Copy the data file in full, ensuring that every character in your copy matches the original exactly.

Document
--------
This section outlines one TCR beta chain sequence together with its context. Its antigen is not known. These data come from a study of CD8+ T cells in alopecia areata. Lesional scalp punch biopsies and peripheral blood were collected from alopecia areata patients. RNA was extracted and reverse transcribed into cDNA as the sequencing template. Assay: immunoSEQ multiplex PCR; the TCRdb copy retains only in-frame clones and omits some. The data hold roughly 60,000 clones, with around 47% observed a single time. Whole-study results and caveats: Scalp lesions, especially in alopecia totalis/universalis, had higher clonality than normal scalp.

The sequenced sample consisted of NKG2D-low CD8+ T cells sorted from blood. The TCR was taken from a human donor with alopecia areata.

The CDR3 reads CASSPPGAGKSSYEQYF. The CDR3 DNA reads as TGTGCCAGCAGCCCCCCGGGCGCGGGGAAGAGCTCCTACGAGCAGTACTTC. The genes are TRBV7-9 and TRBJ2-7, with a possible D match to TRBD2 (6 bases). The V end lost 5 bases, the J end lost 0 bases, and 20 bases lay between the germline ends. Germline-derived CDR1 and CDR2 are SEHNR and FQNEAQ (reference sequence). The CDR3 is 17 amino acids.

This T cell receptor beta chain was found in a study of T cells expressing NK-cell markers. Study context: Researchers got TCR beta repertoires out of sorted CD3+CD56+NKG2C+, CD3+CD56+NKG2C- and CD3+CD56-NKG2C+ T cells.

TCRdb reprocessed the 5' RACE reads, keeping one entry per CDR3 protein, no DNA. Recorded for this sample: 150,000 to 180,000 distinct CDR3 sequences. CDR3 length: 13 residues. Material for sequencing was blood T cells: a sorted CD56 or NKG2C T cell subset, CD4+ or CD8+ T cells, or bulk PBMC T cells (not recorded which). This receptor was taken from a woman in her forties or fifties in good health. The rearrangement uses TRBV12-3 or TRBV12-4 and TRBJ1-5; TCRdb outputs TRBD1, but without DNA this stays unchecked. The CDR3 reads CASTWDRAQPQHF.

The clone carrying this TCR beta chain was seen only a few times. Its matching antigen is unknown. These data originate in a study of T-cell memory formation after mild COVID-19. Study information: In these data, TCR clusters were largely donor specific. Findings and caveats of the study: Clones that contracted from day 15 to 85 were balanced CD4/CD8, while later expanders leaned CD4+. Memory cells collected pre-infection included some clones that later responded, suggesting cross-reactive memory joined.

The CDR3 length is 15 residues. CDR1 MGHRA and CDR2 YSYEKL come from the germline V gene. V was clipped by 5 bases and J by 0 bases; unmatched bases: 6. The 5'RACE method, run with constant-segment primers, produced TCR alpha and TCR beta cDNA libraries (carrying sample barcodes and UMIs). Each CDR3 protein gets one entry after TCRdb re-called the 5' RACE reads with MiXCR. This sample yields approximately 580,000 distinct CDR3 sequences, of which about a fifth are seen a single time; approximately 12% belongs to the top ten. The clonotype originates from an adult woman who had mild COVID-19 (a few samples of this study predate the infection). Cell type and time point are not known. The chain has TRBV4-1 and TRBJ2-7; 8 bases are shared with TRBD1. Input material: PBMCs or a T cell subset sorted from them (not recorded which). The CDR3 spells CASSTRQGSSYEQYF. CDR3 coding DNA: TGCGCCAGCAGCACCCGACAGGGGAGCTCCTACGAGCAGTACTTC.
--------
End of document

This section outlines one TCR beta chain sequence together with its context. Its antigen is not known. These data come from a study of CD8+ T cells in alopecia areata. Lesional scalp punch biopsies and peripheral blood were collected from alopecia areata patients. RNA was extracted and reverse transcribed into cDNA as the sequencing template. Assay: immunoSEQ multiplex PCR; the TCRdb copy retains only in-frame clones and omits some. The data hold roughly 60,000 clones, with around 47% observed a single time. Whole-study results and caveats: Scalp lesions, especially in alopecia totalis/universalis, had higher clonality than normal scalp.

The sequenced sample consisted of NKG2D-low CD8+ T cells sorted from blood. The TCR was taken from a human donor with alopecia areata.

The CDR3 reads CASSPPGAGKSSYEQYF. The CDR3 DNA reads as TGTGCCAGCAGCCCCCCGGGCGCGGGGAAGAGCTCCTACGAGCAGTACTTC. The genes are TRBV7-9 and TRBJ2-7, with a possible D match to TRBD2 (6 bases). The V end lost 5 bases, the J end lost 0 bases, and 20 bases lay between the germline ends. Germline-derived CDR1 and CDR2 are SEHNR and FQNEAQ (reference sequence). The CDR3 is 17 amino acids.

This T cell receptor beta chain was found in a study of T cells expressing NK-cell markers. Study context: Researchers got TCR beta repertoires out of sorted CD3+CD56+NKG2C+, CD3+CD56+NKG2C- and CD3+CD56-NKG2C+ T cells.

TCRdb reprocessed the 5' RACE reads, keeping one entry per CDR3 protein, no DNA. Recorded for this sample: 150,000 to 180,000 distinct CDR3 sequences. CDR3 length: 13 residues. Material for sequencing was blood T cells: a sorted CD56 or NKG2C T cell subset, CD4+ or CD8+ T cells, or bulk PBMC T cells (not recorded which). This receptor was taken from a woman in her forties or fifties in good health. The rearrangement uses TRBV12-3 or TRBV12-4 and TRBJ1-5; TCRdb outputs TRBD1, but without DNA this stays unchecked. The CDR3 reads CASTWDRAQPQHF.

The clone carrying this TCR beta chain was seen only a few times. Its matching antigen is unknown. These data originate in a study of T-cell memory formation after mild COVID-19. Study information: In these data, TCR clusters were largely donor specific. Findings and caveats of the study: Clones that contracted from day 15 to 85 were balanced CD4/CD8, while later expanders leaned CD4+. Memory cells collected pre-infection included some clones that later responded, suggesting cross-reactive memory joined.

The CDR3 length is 15 residues. CDR1 MGHRA and CDR2 YSYEKL come from the germline V gene. V was clipped by 5 bases and J by 0 bases; unmatched bases: 6. The 5'RACE method, run with constant-segment primers, produced TCR alpha and TCR beta cDNA libraries (carrying sample barcodes and UMIs). Each CDR3 protein gets one entry after TCRdb re-called the 5' RACE reads with MiXCR. This sample yields approximately 580,000 distinct CDR3 sequences, of which about a fifth are seen a single time; approximately 12% belongs to the top ten. The clonotype originates from an adult woman who had mild COVID-19 (a few samples of this study predate the infection). Cell type and time point are not known. The chain has TRBV4-1 and TRBJ2-7; 8 bases are shared with TRBD1. Input material: PBMCs or a T cell subset sorted from them (not recorded which). The CDR3 spells CASSTRQGSSYEQYF. CDR3 coding DNA: TGCGCCAGCAGCACCCGACAGGGGAGCTCCTACGAGCAGTACTTC.